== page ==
Like Steven Soderbergh and Peter Weir, Mike Leigh is yet another in the line of directors, whose direction never overwhelmed me, and thus he takes the one-dimensional approach and makes his films come across as boring. Not even Harrison Ford's turn could rescue Working Girl from being mundane and if it hadn't been for Sigourney Weaver, this film would be even more unmemorable. 

It didn't deserve all those Oscar nominations and together with the lack of chemistry and affection shown between Ford and Griffith makes this one of the least romantic rom-coms, ever.


Overall:



Retro Review: The Truman Show (1998)

The Truman Show
1998
Cast: Jim Carrey, Laura Linney, Noah Emmerich, Natascha McElhone, Holland Taylor, Ed Harris
Genre: Satirical Sci-fi
Worldwide Box Office Gross: over $264 million

Plot: An insurance salesman/adjuster discovers his entire life is actually a television show





'Despite Carrey's Showing, This Film Was More Like A No-Show'


A so-called film labelled as a satirical sci-fi, it is neither satirical or sci-fi-ish enough, despite Jim Carrey's impressive showing, The Truman Show doesn't have enough, nor provide enough depth or many watchable scenes in this somewhat ugly view of voyeurism, nor balk in the harsh realities of reality TV, due to the banal and lacklustre direction by Peter Weir.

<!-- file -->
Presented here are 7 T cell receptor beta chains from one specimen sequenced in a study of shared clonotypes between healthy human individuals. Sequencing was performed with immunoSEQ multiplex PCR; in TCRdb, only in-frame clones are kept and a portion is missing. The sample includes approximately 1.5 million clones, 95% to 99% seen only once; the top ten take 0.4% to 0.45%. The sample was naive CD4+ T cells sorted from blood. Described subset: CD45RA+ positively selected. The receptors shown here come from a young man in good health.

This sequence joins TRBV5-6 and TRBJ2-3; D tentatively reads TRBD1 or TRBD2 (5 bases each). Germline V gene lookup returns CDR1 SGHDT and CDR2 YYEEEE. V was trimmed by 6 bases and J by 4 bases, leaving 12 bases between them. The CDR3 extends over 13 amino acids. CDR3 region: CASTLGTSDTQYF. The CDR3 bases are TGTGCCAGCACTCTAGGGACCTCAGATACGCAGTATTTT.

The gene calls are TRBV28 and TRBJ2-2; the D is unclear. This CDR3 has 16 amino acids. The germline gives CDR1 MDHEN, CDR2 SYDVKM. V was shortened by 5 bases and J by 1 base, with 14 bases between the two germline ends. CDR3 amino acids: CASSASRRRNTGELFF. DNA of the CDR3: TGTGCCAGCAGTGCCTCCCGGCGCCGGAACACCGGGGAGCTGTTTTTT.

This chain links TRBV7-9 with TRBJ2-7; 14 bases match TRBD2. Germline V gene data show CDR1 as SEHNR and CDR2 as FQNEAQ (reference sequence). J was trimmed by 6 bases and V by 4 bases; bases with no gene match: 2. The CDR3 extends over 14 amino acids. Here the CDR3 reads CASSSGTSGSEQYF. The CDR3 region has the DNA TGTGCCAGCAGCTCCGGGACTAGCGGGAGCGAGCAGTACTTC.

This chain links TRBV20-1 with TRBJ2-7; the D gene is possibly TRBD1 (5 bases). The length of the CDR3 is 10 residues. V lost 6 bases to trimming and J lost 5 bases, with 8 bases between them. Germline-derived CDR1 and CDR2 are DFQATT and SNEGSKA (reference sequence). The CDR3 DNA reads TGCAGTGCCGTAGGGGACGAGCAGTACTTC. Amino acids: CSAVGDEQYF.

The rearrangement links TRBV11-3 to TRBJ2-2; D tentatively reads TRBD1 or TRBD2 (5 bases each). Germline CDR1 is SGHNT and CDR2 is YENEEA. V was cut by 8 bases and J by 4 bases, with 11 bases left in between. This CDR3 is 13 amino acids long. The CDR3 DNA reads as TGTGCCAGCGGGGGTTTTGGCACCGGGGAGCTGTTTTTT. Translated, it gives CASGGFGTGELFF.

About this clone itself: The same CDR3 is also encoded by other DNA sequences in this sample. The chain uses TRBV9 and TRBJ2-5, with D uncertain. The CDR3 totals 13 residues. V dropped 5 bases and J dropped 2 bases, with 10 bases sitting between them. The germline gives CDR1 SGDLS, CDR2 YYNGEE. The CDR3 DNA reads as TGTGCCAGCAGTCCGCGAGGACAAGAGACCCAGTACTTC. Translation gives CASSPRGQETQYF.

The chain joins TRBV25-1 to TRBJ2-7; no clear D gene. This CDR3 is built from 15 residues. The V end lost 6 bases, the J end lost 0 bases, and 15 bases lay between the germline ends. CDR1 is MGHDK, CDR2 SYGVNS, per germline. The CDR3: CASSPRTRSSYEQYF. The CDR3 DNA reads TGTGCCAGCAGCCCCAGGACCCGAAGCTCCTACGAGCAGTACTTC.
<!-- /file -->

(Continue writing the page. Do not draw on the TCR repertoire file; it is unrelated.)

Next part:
Truman Burbank finds himself the unwanted star and centre of attention for millions of viewers around the world of a show titled ''The Truman Show'' that airs 24 Hrs a day and broadcasting his every move, capturing every word he speaks, without his acknowledgement.
Robin Williams was originally considered for the role of Truman Burbank, yet director Peter Weir went with Jim Carrey after Weir saw Ace Ventura: Pet Detective and was left impressed by his improvisational comedy skills. Which is strange considering that Carrey rarely or be it doesn't show glimpses of those skills as his character, Truman, throughout this movie.